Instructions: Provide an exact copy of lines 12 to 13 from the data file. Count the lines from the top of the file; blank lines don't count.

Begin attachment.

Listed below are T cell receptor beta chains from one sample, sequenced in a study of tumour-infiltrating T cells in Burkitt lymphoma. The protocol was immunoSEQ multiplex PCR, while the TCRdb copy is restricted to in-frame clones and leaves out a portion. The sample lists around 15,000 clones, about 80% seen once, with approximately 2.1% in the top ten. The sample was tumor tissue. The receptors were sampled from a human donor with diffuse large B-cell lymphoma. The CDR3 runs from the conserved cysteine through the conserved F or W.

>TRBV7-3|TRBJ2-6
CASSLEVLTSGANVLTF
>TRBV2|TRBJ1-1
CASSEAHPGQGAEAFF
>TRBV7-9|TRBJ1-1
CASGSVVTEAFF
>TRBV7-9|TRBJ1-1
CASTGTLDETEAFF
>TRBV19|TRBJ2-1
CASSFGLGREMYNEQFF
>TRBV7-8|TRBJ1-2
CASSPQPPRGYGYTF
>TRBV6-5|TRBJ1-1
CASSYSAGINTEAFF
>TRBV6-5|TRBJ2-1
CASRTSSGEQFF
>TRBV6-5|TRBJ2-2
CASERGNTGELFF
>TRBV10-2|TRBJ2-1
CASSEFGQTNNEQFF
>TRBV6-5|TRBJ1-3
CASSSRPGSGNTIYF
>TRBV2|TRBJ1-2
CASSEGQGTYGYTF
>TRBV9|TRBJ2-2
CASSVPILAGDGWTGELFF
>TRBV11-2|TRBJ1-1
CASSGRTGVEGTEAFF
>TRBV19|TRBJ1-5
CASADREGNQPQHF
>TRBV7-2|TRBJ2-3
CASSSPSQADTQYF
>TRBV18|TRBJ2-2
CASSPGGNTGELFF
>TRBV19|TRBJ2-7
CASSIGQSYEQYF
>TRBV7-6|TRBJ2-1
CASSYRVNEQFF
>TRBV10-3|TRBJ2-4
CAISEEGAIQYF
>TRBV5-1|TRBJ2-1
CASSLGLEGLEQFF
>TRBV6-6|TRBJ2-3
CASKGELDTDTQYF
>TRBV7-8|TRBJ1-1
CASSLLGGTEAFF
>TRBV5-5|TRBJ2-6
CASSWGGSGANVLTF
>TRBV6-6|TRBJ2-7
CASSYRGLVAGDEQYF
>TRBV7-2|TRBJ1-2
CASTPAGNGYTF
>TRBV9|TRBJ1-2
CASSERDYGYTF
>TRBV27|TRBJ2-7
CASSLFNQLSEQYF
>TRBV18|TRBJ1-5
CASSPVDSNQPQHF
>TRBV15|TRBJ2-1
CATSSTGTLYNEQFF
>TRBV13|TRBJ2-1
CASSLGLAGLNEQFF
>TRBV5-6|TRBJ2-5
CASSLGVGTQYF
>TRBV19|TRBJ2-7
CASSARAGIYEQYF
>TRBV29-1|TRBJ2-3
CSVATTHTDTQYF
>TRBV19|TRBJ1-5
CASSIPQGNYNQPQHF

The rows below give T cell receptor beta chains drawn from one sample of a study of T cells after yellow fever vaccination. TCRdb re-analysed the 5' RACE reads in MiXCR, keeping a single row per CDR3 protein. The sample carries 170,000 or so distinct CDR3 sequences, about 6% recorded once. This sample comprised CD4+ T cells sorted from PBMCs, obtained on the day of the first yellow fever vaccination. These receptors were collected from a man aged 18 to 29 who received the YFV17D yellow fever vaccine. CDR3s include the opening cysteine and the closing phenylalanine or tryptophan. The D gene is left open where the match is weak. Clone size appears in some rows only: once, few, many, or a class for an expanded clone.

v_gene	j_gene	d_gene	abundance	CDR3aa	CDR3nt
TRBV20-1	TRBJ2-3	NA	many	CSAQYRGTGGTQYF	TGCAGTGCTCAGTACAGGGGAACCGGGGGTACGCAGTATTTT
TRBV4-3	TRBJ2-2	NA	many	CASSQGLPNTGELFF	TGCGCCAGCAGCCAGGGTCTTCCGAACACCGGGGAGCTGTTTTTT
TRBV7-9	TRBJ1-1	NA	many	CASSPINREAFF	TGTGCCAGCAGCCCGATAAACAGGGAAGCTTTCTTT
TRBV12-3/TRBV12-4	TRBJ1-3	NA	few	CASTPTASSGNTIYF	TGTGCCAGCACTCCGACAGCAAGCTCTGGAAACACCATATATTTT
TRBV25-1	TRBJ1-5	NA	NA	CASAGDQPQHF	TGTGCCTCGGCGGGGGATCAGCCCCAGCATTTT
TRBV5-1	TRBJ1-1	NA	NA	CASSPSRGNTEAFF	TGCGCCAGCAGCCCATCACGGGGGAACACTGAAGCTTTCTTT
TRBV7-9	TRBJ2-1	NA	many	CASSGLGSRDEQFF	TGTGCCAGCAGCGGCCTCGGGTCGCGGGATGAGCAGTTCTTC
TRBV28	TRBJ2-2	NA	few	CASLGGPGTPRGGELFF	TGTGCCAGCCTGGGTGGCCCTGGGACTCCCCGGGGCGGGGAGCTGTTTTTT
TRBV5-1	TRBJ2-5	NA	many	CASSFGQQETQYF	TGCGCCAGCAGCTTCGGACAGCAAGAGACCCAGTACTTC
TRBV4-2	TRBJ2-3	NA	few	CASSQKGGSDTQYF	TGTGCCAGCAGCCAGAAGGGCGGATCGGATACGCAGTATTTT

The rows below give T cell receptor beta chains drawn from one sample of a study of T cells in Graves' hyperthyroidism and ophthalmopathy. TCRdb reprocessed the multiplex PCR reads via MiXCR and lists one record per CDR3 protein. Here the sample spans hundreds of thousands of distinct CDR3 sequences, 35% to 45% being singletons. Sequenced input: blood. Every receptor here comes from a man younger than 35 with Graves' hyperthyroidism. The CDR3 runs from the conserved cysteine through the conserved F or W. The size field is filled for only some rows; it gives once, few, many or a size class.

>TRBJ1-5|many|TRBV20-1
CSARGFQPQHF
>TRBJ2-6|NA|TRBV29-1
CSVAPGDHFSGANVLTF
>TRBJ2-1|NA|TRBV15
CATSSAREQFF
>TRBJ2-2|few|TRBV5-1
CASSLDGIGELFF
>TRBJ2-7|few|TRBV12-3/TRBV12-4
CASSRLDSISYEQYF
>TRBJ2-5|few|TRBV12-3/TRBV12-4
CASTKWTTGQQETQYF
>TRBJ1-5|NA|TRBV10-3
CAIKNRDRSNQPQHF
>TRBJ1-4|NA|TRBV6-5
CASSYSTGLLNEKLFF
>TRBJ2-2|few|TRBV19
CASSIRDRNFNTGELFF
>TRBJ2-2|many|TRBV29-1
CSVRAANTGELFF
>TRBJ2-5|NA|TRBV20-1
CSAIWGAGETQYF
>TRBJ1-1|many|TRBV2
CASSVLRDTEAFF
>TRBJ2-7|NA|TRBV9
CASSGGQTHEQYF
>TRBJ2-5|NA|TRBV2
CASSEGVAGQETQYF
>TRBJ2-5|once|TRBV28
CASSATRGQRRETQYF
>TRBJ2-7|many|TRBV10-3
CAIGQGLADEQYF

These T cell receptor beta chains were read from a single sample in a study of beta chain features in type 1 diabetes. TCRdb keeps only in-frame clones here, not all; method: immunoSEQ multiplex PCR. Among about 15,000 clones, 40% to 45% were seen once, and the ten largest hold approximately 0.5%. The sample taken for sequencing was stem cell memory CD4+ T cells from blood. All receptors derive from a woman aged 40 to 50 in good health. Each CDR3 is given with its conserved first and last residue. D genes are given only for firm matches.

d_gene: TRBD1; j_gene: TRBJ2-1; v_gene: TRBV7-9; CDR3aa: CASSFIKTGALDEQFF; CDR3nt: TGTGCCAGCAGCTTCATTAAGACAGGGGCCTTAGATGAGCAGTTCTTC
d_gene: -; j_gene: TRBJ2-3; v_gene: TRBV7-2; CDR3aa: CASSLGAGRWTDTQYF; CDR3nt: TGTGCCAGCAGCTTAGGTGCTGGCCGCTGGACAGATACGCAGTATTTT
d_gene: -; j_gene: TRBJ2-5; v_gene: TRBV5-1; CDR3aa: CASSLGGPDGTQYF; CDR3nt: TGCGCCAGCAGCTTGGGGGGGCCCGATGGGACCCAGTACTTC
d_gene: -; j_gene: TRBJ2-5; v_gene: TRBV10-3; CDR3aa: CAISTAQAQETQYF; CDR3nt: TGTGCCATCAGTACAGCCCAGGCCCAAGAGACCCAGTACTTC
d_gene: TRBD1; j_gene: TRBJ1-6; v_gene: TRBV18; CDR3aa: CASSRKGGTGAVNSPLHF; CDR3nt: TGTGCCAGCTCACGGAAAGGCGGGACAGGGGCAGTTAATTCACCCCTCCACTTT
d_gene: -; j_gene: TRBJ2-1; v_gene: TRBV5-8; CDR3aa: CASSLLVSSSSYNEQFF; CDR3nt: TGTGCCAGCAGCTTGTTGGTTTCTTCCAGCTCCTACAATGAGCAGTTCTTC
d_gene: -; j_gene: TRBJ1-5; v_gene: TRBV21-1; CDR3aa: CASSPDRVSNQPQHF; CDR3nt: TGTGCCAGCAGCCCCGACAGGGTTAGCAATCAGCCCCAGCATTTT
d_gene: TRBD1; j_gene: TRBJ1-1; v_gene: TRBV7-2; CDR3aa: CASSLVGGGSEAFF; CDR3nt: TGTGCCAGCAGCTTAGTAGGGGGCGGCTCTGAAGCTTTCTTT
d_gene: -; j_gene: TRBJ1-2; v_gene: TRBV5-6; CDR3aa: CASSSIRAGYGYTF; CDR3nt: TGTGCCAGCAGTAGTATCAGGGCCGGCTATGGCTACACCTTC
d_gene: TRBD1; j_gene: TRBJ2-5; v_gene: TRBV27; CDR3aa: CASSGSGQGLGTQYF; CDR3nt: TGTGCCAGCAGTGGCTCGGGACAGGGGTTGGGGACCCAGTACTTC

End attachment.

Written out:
>TRBV7-8|TRBJ1-2
CASSPQPPRGYGYTF